Mumbai: You may well be sitting on a bench made from recycled Tetra Pak cartons in a park, as the rapidly growing recycling industry recycles used Tetra Pak cartons into garden and school benches in addition to other items like boards that look like plywood.
“It takes 6,900 Tetra Pak packs to make one bench,” said Jaideep Gokhale, communications director, South Asia markets, Tetra Pak. The company for instance, has tied up with Sahakari Bhandar, a department store in Mumbai for recycling Tetra Pak cartons and they have made 100 benches so far and distributed them to deserving schools.
“We dispose of anything that has value,” says Gokhale adding “The packaging industry has grown conscious of recycling and we try to create an ecosystem. We identify collectors and recyclers who will convert these wastes to paper, PET bottles, etc.”
Last year, around 5.3 billion Tetra Pak cartons were consumed and sold in India. “We estimate conservatively that up to 30 per cent of Tetra Pak cartons would be getting collected, mixed with other waste paper and getting recycled in some form or another,” he said.
As a business proposition, recycling can be profitable when the tonnage increases and awareness of the benefits of recycling picks up. “We bring the two stakeholders, namely the rag pickers or collectors and the recyclers together and show waste pickers how by collecting used cartons they can supplement their earnings and parallely we also work to safeguard their health,” he said.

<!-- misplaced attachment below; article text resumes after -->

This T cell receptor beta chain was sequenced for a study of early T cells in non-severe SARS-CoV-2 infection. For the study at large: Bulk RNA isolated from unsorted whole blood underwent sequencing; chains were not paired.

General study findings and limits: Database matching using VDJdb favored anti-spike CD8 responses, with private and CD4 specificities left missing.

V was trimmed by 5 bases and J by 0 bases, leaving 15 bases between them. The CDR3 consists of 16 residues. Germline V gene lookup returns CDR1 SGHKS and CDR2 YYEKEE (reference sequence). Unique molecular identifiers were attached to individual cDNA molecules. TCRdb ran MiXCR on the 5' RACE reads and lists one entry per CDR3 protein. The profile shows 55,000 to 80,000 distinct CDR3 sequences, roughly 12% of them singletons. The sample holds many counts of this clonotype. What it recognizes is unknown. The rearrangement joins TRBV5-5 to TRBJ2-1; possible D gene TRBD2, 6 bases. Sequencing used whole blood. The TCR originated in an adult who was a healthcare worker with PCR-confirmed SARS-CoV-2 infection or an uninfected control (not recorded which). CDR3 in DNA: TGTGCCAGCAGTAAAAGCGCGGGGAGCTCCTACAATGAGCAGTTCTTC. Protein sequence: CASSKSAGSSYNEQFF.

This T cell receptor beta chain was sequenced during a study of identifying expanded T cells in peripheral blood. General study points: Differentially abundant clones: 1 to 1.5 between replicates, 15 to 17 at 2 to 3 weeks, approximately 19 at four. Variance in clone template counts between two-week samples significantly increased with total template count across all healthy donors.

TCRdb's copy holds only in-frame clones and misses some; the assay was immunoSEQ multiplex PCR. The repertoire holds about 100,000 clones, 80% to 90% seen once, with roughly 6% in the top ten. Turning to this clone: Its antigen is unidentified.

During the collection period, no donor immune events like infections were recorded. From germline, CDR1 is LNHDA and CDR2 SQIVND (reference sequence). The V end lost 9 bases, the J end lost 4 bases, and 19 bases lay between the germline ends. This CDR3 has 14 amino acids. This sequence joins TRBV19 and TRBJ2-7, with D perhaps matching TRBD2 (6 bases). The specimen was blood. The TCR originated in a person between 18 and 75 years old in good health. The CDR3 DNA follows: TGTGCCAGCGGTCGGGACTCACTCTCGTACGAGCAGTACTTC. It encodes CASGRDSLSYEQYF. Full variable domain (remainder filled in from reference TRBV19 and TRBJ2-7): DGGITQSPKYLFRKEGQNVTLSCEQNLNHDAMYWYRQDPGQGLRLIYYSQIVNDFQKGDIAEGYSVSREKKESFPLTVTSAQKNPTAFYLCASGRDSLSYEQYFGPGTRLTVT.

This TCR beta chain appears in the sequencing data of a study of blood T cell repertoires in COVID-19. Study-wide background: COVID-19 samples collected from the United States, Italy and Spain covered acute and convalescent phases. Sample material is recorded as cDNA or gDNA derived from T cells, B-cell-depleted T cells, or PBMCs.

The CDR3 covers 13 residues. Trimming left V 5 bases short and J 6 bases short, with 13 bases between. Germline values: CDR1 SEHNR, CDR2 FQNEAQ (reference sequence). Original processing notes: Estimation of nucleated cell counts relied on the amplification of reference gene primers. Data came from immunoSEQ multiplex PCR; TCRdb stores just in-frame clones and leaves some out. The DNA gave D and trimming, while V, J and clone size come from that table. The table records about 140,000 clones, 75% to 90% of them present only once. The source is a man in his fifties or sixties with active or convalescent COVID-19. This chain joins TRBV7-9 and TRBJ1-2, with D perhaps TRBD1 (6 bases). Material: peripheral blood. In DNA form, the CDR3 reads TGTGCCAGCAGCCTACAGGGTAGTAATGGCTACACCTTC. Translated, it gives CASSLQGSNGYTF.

Deluxe Recycling and Khatema Fibres are two such recognised recyclers who have partnered with Tetra Pak in its efforts over the past two years. Together they recycle around 5,000 tonnes.
Jignesh Shah, MD, Deluxe Recycling who started multilayer package recycling of plastics, paper, aluminium toothpaste tubes, chip packets, etc. said, “Our clipboards, for instance, can be direct replacements for wood panels. We produce 8,000 tonnes per annum and 80 per cent goes into autorickshaws. In fact 80 per cent of the autos use our product,” he said.